|4157431||Separation of blood coagulation factors with non-activating polyelectrolytes||1979-06-05||Fields et al.||526/15|
|3810276||METHOD OF PROTECTING SURFACES BY COATING WITH IMIDE-ESTER DERIVATIVES OF ETHENE-MALEIC ANHYDRIDE COPOLYMERS||1974-05-14||Morduchowitz||117/132B|
|3655509||PROCESS FOR THE SEPARATION OF VIRUS FROM NON-VIRAL PROTEINS||1972-04-11||Fields et al.||424/79|
|3554985||N/A||1971-01-12||Fields et al.||260/78.5|
|3506625||OIL-SOLUBLE METAL SALTS OF PARTIAL IMIDES OF MONOVINYL MONOMER - MALEIC ANHYDRIDE COPOLYMERS||1970-04-14||Patinkin et al.||260/78.5|
|3455827||MALEIC ANHYDRIDE COPOLYMER SUCCINIMIDES OF LONG CHAIN HYDROCARBON AMINES||1969-07-15||Mehmedbasich et al.||252/32.7|
|3415745||Method of flocculating a water-borne oil slick||1968-12-10||Isaacson||260/78.5|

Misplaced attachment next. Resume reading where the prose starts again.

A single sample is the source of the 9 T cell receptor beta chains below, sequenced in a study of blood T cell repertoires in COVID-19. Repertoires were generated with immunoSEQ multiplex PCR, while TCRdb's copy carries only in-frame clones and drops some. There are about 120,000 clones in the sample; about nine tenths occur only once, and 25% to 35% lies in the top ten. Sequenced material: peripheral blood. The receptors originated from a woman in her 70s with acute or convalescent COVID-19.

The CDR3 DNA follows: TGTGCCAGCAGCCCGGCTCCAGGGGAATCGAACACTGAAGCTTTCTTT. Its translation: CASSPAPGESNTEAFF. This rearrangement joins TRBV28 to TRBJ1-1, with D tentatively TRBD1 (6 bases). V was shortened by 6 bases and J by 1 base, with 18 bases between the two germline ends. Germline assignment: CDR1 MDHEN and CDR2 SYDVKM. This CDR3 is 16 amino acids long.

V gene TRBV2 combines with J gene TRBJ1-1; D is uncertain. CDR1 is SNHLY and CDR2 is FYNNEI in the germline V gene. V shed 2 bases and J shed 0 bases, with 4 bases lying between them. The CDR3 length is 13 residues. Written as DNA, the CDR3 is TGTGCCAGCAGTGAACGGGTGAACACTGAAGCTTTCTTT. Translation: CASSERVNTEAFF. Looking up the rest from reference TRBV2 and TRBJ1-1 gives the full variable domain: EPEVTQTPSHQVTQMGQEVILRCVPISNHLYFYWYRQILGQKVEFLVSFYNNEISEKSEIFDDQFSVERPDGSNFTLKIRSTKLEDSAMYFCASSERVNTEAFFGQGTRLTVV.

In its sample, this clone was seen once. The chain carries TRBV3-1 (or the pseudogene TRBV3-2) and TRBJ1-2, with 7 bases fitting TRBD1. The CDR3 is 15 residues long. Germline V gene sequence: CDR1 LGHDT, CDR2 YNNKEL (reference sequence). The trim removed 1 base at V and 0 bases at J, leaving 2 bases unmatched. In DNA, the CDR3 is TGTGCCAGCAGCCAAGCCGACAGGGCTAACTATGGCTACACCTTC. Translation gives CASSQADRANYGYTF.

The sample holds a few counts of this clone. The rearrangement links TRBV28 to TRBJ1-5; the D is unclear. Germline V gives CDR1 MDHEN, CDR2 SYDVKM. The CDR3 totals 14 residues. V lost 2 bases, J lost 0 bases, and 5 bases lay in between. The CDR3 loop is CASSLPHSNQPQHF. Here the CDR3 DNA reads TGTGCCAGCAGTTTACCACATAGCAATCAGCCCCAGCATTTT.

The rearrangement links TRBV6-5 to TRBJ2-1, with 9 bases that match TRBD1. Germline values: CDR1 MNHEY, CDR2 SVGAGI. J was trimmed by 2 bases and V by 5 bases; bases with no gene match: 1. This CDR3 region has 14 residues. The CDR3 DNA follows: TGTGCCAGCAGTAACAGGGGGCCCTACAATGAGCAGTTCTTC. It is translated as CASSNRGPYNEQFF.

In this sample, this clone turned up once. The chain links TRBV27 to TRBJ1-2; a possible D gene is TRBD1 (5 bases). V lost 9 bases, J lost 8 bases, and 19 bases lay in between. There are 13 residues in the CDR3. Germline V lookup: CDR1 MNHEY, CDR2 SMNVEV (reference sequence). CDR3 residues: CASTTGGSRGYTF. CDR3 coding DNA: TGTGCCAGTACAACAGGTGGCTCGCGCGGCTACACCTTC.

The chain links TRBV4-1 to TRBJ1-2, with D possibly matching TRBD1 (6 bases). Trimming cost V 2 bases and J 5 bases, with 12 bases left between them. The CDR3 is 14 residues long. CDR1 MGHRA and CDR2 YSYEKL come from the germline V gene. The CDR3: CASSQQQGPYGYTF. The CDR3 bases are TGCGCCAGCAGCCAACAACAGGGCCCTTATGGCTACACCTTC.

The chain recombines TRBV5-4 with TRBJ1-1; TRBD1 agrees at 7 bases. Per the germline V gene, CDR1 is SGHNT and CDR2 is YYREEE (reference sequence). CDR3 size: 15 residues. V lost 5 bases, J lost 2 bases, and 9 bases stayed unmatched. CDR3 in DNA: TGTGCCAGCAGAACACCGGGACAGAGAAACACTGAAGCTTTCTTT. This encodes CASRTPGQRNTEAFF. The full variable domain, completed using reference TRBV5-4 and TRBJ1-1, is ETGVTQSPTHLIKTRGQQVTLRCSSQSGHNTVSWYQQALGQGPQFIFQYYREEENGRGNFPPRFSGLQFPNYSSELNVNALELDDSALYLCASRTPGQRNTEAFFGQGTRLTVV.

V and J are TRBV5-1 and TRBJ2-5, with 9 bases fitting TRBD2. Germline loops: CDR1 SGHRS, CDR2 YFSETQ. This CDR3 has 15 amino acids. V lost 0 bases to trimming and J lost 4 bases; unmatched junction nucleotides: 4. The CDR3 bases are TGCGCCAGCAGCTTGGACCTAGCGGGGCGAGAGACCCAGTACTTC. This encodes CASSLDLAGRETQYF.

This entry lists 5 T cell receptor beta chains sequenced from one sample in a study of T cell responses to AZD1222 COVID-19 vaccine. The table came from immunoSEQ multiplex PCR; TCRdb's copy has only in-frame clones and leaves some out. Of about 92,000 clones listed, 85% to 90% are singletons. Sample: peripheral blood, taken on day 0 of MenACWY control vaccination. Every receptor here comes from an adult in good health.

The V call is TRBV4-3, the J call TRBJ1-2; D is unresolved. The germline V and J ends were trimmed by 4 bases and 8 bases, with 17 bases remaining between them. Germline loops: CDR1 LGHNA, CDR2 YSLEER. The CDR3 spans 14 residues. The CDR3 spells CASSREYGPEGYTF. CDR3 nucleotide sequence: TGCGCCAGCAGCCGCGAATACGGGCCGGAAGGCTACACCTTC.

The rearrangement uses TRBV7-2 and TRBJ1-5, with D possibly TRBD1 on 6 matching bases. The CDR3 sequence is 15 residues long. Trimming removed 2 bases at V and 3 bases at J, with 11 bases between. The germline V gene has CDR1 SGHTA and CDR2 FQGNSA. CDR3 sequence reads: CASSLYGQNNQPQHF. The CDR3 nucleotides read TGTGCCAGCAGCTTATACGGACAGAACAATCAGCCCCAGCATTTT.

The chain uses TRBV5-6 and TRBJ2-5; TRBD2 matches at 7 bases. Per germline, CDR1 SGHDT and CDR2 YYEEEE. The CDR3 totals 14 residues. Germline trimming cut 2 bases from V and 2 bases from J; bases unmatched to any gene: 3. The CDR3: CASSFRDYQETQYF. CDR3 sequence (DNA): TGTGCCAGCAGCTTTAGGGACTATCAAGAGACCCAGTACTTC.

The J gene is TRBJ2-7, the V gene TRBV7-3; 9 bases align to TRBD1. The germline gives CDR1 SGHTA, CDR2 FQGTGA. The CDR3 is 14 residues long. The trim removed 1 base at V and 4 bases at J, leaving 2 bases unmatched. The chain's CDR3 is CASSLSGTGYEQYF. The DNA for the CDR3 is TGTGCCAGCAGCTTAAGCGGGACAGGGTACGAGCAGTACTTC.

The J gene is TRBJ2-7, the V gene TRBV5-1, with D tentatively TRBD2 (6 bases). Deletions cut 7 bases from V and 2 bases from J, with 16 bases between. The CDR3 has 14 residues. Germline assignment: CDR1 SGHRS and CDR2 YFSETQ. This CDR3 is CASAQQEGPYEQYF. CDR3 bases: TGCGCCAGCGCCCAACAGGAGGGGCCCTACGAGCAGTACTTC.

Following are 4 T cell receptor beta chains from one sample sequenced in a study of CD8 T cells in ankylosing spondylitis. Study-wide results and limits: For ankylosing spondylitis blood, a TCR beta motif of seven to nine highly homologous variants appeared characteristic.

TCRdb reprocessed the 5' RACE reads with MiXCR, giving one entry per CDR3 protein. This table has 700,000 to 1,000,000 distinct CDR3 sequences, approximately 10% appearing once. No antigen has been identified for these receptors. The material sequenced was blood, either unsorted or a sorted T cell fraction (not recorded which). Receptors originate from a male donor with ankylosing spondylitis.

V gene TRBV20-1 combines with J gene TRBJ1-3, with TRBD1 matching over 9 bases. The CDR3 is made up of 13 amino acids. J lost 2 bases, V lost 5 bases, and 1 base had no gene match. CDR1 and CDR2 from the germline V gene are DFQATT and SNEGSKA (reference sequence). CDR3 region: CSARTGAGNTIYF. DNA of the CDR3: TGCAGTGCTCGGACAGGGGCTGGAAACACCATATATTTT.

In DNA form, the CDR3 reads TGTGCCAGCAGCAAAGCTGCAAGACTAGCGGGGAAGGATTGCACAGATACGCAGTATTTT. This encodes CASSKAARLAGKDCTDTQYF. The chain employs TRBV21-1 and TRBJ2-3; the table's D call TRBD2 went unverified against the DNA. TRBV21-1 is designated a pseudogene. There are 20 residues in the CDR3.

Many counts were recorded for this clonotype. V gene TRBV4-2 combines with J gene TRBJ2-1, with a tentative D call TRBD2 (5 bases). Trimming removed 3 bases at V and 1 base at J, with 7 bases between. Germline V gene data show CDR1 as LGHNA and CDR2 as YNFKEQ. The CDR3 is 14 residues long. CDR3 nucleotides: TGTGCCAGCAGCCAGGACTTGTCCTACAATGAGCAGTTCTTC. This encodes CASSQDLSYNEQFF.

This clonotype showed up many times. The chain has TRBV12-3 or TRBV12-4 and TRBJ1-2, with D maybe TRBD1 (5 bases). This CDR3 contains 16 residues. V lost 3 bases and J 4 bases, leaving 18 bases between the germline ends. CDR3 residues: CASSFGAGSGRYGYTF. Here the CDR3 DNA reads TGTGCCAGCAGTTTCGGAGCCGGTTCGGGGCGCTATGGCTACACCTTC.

This is a division of application Ser. No. 331,400 filed Feb. 4, 1981, now abandoned.
(a) adding to the tumor extracts a deproteinizing agent comprising a water-insoluble crosslinked polycarbonic acid obtained by crosslinking the polymer of the formula ##STR3## wherein R represents hydrogen or lower alkoxy and n represents a whole number of 100-10,000;
with a diamine and hydrolyzing unreacted anhydride groups and
(b) removing the resulting water-insoluble phase from the tumor extracts.
Numerous methods for deproteinization of biological fluids are described in the article "Review of Methods for Removing or Solubilizing Proteins in Biological Fluids" by Robert G. Martinek in J. Am. Med. Technol. 32, 345-381 (1970). It is common to all of these methods that they are relatively expensive with regard to the time which is needed as well as with regard to the apparatuses which are required.
There accordingly exists a real need for a more simple and reliable method for the deproteinization of biological fluids.
The present invention relates to the deproteinization of biological fluids by removing the water insoluble phase after adding to the fluid a water insoluble crosslinked polycarbonic acid obtained by crosslinking a polymer of the formula ##STR1##